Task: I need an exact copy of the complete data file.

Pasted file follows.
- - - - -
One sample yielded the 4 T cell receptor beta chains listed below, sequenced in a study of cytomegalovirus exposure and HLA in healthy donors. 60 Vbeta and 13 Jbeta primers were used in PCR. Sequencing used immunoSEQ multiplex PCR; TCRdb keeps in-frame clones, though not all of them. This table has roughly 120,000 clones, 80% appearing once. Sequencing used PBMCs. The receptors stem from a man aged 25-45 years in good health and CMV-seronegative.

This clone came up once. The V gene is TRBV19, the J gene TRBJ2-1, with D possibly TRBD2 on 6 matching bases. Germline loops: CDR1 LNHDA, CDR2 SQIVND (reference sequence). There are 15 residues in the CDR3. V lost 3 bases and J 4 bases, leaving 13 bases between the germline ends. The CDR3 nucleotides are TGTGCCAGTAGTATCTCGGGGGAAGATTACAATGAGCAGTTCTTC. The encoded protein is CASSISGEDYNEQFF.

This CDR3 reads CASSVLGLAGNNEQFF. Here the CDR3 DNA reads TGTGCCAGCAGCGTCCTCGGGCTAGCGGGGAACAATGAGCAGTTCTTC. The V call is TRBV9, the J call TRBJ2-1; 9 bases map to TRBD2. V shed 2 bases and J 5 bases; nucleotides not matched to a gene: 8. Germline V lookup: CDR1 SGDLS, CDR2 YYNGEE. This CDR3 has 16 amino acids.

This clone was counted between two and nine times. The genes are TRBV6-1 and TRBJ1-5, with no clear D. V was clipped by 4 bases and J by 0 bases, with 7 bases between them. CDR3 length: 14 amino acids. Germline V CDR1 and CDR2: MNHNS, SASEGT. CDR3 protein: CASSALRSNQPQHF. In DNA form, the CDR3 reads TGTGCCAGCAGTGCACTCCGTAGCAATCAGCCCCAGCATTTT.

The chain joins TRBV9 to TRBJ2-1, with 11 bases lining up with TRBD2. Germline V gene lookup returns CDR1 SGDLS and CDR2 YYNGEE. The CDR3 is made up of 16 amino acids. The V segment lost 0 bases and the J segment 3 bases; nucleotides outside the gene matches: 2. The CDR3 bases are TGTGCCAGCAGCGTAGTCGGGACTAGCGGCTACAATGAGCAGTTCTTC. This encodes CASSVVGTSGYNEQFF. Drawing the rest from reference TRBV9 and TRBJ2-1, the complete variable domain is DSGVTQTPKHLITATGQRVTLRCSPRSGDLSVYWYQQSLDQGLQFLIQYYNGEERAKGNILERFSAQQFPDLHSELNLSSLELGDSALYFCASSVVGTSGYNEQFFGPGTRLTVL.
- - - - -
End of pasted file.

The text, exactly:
One sample yielded the 4 T cell receptor beta chains listed below, sequenced in a study of cytomegalovirus exposure and HLA in healthy donors. 60 Vbeta and 13 Jbeta primers were used in PCR. Sequencing used immunoSEQ multiplex PCR; TCRdb keeps in-frame clones, though not all of them. This table has roughly 120,000 clones, 80% appearing once. Sequencing used PBMCs. The receptors stem from a man aged 25-45 years in good health and CMV-seronegative.

This clone came up once. The V gene is TRBV19, the J gene TRBJ2-1, with D possibly TRBD2 on 6 matching bases. Germline loops: CDR1 LNHDA, CDR2 SQIVND (reference sequence). There are 15 residues in the CDR3. V lost 3 bases and J 4 bases, leaving 13 bases between the germline ends. The CDR3 nucleotides are TGTGCCAGTAGTATCTCGGGGGAAGATTACAATGAGCAGTTCTTC. The encoded protein is CASSISGEDYNEQFF.

This CDR3 reads CASSVLGLAGNNEQFF. Here the CDR3 DNA reads TGTGCCAGCAGCGTCCTCGGGCTAGCGGGGAACAATGAGCAGTTCTTC. The V call is TRBV9, the J call TRBJ2-1; 9 bases map to TRBD2. V shed 2 bases and J 5 bases; nucleotides not matched to a gene: 8. Germline V lookup: CDR1 SGDLS, CDR2 YYNGEE. This CDR3 has 16 amino acids.

This clone was counted between two and nine times. The genes are TRBV6-1 and TRBJ1-5, with no clear D. V was clipped by 4 bases and J by 0 bases, with 7 bases between them. CDR3 length: 14 amino acids. Germline V CDR1 and CDR2: MNHNS, SASEGT. CDR3 protein: CASSALRSNQPQHF. In DNA form, the CDR3 reads TGTGCCAGCAGTGCACTCCGTAGCAATCAGCCCCAGCATTTT.

The chain joins TRBV9 to TRBJ2-1, with 11 bases lining up with TRBD2. Germline V gene lookup returns CDR1 SGDLS and CDR2 YYNGEE. The CDR3 is made up of 16 amino acids. The V segment lost 0 bases and the J segment 3 bases; nucleotides outside the gene matches: 2. The CDR3 bases are TGTGCCAGCAGCGTAGTCGGGACTAGCGGCTACAATGAGCAGTTCTTC. This encodes CASSVVGTSGYNEQFF. Drawing the rest from reference TRBV9 and TRBJ2-1, the complete variable domain is DSGVTQTPKHLITATGQRVTLRCSPRSGDLSVYWYQQSLDQGLQFLIQYYNGEERAKGNILERFSAQQFPDLHSELNLSSLELGDSALYFCASSVVGTSGYNEQFFGPGTRLTVL.